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Climate Hustle

2019 SkS Weekly Climate Change & Global Warming News Roundup #12

Posted on 23 March 2019 by John Hartz

A chronological listing of news articles posted on the Skeptical Science Facebook Page during the past week, i.e., Sun, Mar 17 through Sat, Mar 23, 2019

Editor's Pick

Tim Flannery: people are shocked about climate change but they should be angry

The author and scientist, who has returned to his roots at the Australian Museum, says the world is about to see a major shift towards climate action

Tim Flannery

Tim Flannery: ‘We’re in a different world now, a world where people are living with climate change consequences’ Photograph: Carly Earl/The Guardian

Tim Flannery laments that young Australians today will never be able to experience in the same way the natural wonders he enjoyed in his youth.

He grew up in Melbourne on remnants of the sandplain flora, “one of the great floristic gems of Australia,” he says. Once smothered in flowers in springtime, it has now largely been lost through development and altered burning regimes. Flannery, 63, spent his youth swimming and scuba diving in northern Port Phillip bay, which he says is now also gravely deteriorated.

He further points to the Great Barrier Reef, which suffered unprecedented mass bleaching in 2016 and 2017 and the “serious questions” about whether it can now be saved. “Something like 70% of the reef that was there a century ago is now dead,” he says.

But without detailed records on species distributions, it’s impossible to map the losses due to climate change, explains Flannery, who recently returned to the 192-year-old Australian Museum in Sydney, where he was principal mammalogist from 1984–1999.

Rather than being “a fusty old relic” the museum is playing a vital role in this, he says. “The collections that say where things were, and when, are here – and that’s the most important asset we’ve got to understand the response of biodiversity to climate change … The people of New South Wales need to understand what a valuable asset they have.”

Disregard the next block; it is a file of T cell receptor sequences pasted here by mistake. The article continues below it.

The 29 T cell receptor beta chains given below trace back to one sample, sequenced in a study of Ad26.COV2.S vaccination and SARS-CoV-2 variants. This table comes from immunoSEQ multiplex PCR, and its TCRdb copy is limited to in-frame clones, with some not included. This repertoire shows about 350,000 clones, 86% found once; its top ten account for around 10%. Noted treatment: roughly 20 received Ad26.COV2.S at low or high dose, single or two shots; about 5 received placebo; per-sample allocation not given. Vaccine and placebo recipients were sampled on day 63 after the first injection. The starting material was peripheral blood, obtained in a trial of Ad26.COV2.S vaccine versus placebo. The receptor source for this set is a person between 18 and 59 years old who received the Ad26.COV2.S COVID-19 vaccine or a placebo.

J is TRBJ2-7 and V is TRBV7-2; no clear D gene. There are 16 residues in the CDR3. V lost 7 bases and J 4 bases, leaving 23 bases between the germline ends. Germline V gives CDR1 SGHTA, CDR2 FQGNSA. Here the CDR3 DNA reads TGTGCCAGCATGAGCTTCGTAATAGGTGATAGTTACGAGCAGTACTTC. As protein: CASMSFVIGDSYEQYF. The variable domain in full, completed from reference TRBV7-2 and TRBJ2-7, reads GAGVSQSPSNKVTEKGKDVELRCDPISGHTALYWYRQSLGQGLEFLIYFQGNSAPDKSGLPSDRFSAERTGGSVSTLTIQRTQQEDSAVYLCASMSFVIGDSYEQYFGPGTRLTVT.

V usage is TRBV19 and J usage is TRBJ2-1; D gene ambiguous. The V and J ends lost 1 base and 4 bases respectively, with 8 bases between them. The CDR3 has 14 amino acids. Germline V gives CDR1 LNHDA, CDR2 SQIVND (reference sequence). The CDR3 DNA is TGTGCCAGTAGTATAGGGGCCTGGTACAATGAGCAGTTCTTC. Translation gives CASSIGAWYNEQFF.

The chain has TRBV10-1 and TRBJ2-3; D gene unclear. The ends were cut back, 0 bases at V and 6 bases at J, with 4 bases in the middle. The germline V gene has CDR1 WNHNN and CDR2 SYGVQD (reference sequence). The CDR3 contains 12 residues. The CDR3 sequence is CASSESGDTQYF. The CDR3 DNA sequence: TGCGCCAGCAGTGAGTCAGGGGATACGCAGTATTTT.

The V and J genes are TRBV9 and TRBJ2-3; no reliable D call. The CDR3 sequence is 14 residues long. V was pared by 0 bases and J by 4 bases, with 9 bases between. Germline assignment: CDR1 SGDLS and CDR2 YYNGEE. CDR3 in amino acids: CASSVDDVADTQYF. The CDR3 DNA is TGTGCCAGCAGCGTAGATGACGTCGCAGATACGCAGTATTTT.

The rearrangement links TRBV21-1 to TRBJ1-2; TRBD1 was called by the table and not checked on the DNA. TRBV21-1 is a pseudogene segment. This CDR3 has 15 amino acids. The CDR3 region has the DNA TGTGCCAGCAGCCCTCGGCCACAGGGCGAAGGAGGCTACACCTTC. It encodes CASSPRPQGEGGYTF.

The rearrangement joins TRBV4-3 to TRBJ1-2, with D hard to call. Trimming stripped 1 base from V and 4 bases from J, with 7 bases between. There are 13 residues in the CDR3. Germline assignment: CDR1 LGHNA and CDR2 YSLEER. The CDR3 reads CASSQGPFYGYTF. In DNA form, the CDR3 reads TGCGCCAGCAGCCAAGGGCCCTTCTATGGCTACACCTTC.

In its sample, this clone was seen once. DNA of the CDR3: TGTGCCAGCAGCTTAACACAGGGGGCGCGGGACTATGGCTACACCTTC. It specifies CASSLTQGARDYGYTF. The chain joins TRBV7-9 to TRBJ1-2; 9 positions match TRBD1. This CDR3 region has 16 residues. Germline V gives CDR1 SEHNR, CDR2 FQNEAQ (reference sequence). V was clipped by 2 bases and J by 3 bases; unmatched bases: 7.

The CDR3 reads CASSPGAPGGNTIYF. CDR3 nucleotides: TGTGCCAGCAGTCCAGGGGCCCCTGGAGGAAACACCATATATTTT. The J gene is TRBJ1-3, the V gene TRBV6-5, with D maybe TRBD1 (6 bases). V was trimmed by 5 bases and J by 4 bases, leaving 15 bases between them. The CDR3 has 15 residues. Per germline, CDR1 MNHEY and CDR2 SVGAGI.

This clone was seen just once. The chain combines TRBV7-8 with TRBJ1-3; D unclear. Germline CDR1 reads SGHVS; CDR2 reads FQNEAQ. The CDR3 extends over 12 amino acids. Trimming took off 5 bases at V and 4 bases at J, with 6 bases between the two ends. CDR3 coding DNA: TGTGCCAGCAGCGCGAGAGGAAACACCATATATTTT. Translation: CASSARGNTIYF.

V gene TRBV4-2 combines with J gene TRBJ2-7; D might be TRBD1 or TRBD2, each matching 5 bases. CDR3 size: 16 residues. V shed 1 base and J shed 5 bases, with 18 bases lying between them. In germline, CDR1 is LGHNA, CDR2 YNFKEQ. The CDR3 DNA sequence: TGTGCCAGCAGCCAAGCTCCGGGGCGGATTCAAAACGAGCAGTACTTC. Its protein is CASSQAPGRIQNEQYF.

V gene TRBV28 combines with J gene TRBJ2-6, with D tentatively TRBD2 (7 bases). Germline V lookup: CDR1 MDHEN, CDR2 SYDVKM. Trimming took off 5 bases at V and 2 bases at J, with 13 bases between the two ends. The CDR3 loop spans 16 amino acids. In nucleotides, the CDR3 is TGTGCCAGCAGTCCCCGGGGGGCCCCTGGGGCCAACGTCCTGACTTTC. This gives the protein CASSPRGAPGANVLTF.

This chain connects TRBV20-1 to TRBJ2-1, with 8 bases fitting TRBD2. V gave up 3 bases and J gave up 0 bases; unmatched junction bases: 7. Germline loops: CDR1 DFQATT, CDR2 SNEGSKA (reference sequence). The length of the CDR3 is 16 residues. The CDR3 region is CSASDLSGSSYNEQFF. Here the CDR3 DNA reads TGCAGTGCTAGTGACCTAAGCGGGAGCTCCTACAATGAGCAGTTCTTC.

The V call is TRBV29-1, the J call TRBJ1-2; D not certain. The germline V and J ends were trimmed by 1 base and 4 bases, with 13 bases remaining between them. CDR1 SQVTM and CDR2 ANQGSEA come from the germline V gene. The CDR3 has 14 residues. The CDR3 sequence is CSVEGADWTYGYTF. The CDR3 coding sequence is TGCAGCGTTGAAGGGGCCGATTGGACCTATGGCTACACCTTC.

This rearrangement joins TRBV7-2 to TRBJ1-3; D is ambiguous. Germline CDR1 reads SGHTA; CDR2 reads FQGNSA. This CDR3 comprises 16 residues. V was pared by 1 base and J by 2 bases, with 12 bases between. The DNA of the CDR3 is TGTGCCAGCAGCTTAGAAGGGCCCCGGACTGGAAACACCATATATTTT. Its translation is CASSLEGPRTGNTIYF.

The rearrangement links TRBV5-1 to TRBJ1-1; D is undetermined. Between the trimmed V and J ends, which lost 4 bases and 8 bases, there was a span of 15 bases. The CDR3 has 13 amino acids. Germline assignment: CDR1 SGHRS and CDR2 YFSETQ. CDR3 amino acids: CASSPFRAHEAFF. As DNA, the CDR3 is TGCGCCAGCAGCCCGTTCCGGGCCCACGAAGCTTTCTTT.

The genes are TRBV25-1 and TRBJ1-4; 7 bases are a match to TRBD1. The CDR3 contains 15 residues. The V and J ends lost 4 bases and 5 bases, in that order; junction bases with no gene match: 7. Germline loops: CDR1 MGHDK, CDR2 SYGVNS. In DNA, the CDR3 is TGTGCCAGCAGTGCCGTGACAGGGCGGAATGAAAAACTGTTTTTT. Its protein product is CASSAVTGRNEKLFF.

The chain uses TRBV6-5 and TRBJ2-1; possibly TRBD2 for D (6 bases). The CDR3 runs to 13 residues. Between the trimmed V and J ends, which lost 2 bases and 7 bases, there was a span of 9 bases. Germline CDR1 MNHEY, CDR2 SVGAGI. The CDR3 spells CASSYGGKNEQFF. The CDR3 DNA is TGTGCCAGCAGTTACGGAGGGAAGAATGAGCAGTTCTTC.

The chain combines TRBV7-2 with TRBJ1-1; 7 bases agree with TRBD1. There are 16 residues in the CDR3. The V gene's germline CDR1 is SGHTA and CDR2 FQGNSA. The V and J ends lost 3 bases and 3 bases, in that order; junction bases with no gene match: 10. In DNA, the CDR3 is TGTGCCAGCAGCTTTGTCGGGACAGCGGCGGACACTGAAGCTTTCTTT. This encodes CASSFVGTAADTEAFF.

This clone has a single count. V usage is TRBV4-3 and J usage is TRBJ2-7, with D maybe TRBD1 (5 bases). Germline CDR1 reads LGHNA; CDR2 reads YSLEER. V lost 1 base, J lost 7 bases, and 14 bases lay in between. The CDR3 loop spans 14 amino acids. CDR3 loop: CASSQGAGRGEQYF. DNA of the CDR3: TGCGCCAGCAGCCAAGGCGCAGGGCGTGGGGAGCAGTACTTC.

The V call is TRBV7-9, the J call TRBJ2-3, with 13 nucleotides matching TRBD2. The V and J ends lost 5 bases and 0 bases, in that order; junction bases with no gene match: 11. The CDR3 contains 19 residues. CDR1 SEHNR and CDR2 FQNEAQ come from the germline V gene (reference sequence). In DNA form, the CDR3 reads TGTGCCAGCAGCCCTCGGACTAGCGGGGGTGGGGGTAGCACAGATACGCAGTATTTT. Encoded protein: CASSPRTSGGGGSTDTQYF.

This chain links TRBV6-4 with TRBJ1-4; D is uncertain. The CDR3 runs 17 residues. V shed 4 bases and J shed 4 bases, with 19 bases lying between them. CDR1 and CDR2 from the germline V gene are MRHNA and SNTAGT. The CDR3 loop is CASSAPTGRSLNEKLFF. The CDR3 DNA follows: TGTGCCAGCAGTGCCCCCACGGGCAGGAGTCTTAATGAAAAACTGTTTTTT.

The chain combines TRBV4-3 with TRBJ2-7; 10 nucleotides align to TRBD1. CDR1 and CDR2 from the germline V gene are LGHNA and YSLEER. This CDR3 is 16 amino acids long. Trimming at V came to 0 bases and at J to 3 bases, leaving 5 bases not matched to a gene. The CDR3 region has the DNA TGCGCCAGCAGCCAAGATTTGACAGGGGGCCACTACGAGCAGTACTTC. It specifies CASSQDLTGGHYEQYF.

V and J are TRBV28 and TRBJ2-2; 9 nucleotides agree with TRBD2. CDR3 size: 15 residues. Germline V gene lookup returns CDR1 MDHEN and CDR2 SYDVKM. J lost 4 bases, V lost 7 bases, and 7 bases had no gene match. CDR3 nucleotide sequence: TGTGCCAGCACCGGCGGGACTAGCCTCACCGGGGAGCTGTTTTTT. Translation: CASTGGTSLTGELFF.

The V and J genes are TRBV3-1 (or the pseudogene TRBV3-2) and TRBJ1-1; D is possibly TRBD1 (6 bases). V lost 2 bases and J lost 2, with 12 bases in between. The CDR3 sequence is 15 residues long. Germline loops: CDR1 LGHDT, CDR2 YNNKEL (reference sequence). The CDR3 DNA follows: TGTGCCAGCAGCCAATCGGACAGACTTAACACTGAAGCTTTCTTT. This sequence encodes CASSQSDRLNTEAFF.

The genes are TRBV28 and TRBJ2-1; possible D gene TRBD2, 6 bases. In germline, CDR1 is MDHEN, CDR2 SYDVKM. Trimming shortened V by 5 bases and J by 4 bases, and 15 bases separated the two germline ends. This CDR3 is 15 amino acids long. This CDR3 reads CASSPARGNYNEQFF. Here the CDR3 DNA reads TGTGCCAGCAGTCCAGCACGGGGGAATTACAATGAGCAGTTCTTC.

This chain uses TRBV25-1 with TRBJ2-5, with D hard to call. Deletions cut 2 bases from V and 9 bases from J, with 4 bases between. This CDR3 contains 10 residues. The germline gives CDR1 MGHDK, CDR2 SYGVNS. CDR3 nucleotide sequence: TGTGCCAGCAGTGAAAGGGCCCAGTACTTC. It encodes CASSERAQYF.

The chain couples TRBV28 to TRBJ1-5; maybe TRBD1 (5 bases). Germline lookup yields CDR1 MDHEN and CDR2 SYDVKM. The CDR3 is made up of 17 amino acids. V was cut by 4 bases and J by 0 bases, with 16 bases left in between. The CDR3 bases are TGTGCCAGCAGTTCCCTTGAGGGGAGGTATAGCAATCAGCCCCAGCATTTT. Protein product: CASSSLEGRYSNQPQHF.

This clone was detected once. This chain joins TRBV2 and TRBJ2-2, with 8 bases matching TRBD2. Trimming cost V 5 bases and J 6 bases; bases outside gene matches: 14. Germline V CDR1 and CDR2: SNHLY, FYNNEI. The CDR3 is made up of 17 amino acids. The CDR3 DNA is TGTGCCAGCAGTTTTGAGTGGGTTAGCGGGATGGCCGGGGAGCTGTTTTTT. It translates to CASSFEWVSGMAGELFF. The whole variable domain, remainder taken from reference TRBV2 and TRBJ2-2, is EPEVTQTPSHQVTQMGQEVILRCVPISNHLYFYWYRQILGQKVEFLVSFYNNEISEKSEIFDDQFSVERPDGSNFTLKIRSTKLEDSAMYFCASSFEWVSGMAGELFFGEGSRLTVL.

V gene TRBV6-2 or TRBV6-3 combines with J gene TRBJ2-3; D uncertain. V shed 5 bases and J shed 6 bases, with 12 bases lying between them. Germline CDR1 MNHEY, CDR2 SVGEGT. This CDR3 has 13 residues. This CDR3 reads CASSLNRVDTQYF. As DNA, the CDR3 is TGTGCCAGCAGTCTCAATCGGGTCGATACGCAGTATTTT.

Tim Flannery: People are shocked about climate change but they should be angry, Interview by John Pickrell, Environment, Guardian, Mar 20, 2019 


Links posted on Facebook

Sun Mar 17, 2019

Mon Mar 18, 2019

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Sat Mar 23, 2019

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Comments

Comments 1 to 2:

  1. says the world is about to see a major shift towards climate action

    That seems naively optimistic. NSW just re-elected the LNP. The only party who takes climate change seriously  The Greens, didn't get a look in. 

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  2. Trevor_S,

    There is often a pattern to major social changes. When the change will be a correction based on improving awareness and understanding that contradicts already developed popular and profitable attitudes and activities a significant resistance to correction can develop. The result is the regional perception of continued success, continued increased perceptions of status. But the required correction just becomes more significant and urgent as the improving awareness and understanding inevitably gains power.

    Regions with leadership that is significantly resisting the corrections of their understandably harmful and ultimately unsustainable pursuits are setting themselves up for more significant disappointment. It may appear as though they will never lose. But the harder they fight to resist being corrected, the bigger and more rapid the correction occurs.

    I live in Alberta, Canada. The resistance to correction is massive here. And the anger of disappointment regarding correction of the over-development in the wrong direction that has occurred through the past 30 years is very apparent. To an outside observer, someone not immersed in the desire to benefit from the global burning of fossil fuels, so is the inevitable reality that the correction will happen and be more dramatic the more that people in Alberta temporarily regionally win their fight against it happening.

    The trend of improving awareness and understanding regarding climate science and the required corrections of developed popular and profitable activities is very obvious. The speed and magnitude of the correction in any region is a function of how aggressively the winners in the region try to resist the correction. The longer it is delayed the more disappointing the correction becomes for those resisting the correction.

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